The head of the Nevada Transportation Authority says he expects to see Uber and Lyft cars operating in Nevada sometime in September.
Andy Mackay made the statement after the Legislative Commission approved regulations for managing the transportation services.
He and business and Industry Director Bruce Breslow assured lawmakers they will comply with the language of the statute directing the authority to issue permits to operate within 30 days after a valid application is received.
Lawmakers “pre-approved” the regulations Monday but the authority must follow that up by formally approving them Sept. 11. Sen. James Settelmeyer, R-Gardnerville, questioned Mackay after he was told the authority intended to wait until that final approval before issuing permits to pick up passengers.
“The bill dictates that you shall issue a permit within 30 days,” he said. “They can operate without regulations as long as they meet requirements.”
He was joined by Senate Majority Leader Michael Roberson.
“It was the intention of this legislature that (Transportation Network Company) drivers would be on the road by this summer,” said Roberson, R-Las Vegas. “How quickly do you expect your agency will be able to approve these applications. I’m hearing from constituents, hearing from voters saying where are the TNC’s.”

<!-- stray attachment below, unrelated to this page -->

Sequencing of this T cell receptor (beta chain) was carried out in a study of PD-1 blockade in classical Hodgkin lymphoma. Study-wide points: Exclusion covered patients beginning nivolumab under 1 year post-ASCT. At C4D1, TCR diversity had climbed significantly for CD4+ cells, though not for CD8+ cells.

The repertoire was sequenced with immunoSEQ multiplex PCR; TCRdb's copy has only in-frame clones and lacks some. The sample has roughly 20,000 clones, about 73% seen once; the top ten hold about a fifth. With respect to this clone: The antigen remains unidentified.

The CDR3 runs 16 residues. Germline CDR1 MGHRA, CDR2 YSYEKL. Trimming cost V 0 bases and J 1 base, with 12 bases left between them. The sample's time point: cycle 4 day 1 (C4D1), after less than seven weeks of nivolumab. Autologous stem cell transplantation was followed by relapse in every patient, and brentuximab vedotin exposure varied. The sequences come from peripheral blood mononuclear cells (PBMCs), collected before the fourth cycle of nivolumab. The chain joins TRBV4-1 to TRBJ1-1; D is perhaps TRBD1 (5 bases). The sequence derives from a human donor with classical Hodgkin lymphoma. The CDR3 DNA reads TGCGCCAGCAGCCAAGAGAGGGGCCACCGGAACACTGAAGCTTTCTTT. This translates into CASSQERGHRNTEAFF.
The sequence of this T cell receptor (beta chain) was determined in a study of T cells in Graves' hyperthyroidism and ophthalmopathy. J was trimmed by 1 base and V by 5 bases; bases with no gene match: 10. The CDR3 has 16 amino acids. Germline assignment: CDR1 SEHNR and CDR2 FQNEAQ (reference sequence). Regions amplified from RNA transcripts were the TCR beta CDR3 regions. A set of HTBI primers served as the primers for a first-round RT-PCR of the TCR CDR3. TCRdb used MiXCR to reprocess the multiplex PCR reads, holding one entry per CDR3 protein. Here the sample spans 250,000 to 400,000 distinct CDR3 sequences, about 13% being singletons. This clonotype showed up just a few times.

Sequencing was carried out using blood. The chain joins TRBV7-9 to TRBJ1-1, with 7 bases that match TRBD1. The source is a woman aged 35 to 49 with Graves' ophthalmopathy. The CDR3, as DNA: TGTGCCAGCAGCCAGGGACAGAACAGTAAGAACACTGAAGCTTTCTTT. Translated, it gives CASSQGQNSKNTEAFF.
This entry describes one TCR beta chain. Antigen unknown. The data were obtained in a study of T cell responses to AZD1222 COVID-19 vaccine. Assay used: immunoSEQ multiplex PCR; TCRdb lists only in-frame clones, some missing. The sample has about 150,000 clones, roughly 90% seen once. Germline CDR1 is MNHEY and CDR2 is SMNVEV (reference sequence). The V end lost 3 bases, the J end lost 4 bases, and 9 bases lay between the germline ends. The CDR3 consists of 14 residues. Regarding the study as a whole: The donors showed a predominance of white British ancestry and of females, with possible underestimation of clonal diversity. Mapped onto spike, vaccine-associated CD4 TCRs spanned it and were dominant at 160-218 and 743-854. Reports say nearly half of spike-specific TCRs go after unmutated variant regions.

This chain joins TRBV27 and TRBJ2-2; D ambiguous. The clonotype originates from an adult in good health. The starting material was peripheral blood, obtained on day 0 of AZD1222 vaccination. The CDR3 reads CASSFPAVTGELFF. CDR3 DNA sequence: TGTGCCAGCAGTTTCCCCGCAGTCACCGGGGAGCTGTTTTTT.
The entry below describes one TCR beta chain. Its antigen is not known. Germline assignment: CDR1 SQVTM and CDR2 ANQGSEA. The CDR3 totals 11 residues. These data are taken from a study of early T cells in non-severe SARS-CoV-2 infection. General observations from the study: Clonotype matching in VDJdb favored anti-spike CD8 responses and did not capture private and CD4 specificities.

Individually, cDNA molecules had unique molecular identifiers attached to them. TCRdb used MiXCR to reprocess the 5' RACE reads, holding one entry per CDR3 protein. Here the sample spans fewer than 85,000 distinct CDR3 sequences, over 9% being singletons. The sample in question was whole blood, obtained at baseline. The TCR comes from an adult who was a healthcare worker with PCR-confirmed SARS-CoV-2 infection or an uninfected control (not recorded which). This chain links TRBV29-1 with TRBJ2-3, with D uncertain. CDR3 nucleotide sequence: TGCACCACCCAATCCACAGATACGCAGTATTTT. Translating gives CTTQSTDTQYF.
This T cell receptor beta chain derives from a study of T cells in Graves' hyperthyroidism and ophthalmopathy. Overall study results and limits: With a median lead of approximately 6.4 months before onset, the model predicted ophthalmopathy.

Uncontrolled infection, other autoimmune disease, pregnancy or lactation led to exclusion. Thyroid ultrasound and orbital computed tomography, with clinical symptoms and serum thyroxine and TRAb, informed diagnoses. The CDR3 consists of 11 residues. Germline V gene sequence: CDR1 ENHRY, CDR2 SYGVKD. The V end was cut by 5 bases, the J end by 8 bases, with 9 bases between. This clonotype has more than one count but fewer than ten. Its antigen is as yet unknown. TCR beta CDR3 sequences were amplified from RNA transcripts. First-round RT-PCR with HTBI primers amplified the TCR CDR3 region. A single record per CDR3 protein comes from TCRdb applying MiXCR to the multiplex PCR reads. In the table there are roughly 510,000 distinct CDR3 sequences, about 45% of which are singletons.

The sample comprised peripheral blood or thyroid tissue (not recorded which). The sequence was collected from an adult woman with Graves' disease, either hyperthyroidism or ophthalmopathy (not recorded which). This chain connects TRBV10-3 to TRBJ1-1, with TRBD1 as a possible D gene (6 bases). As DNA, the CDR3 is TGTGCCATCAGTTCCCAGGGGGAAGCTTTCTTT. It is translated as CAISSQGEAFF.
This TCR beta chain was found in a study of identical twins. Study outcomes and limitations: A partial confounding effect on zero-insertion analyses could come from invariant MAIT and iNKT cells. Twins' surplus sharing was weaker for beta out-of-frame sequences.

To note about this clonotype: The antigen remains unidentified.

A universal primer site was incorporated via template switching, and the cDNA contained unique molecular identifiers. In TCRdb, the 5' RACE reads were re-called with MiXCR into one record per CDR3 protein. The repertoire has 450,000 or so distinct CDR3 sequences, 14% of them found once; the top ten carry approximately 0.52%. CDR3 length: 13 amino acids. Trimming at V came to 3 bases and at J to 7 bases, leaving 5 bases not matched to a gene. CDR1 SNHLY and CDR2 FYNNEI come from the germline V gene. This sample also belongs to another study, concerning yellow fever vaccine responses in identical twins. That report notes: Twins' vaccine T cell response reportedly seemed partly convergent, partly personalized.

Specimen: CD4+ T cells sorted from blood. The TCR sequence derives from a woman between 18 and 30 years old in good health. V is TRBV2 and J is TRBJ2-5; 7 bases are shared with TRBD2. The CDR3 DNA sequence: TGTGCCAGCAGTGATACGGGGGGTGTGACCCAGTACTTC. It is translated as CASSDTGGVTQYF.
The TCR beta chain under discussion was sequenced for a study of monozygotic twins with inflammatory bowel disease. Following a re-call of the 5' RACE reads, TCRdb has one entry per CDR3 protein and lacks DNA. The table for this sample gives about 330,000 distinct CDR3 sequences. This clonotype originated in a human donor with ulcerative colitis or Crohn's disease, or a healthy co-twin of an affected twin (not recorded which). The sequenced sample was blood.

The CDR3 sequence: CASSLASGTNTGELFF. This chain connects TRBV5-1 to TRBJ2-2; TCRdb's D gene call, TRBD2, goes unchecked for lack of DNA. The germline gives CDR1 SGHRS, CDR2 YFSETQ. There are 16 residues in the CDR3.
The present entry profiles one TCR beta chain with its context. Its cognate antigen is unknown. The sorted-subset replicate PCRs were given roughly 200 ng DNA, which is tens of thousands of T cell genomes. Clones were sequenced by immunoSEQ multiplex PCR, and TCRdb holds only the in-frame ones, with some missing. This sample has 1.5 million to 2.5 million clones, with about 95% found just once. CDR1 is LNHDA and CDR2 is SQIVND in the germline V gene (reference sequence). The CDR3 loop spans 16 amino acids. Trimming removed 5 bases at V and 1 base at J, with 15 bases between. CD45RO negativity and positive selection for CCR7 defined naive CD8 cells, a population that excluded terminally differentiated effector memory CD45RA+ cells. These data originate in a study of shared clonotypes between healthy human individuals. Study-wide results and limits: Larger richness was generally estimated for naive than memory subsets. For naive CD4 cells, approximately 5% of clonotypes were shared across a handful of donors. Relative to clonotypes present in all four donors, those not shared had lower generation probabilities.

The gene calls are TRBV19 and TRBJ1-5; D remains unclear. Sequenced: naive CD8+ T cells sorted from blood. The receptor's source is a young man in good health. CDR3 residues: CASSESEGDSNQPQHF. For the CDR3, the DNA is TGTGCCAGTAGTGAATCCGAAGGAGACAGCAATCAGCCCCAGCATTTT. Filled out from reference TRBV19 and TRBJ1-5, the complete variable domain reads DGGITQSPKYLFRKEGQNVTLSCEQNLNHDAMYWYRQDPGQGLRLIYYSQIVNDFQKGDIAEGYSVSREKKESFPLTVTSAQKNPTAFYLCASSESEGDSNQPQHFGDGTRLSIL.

“As soon as possible for not more than 30 days,” Breslow said.
Mackay pointed out that, as of Monday, no companies had filed applications to operate in Nevada but that, with pre-approval of the regulations, he expects applications from at least the big companies, Uber and Lyft, in the near future.
The comments came at the end of an hour-long discussion of the proposed regulations including of the application fees that, for the biggest companies, will be $500,000.
But Mackay said the money to operate the regulatory scheme will come from the 1 percent of Nevada revenue each of those companies will pay the state. He said that will cover the estimated $700,000 a year it will cost for the eight employees he needs to hire. He told the commission if the money raised by that fee is more than they need, it can be adjusted downward by lawmakers.
Lawmakers were told there still are a number of unanswered questions about the TNC program including whether drivers will have to purchase state and local business licenses.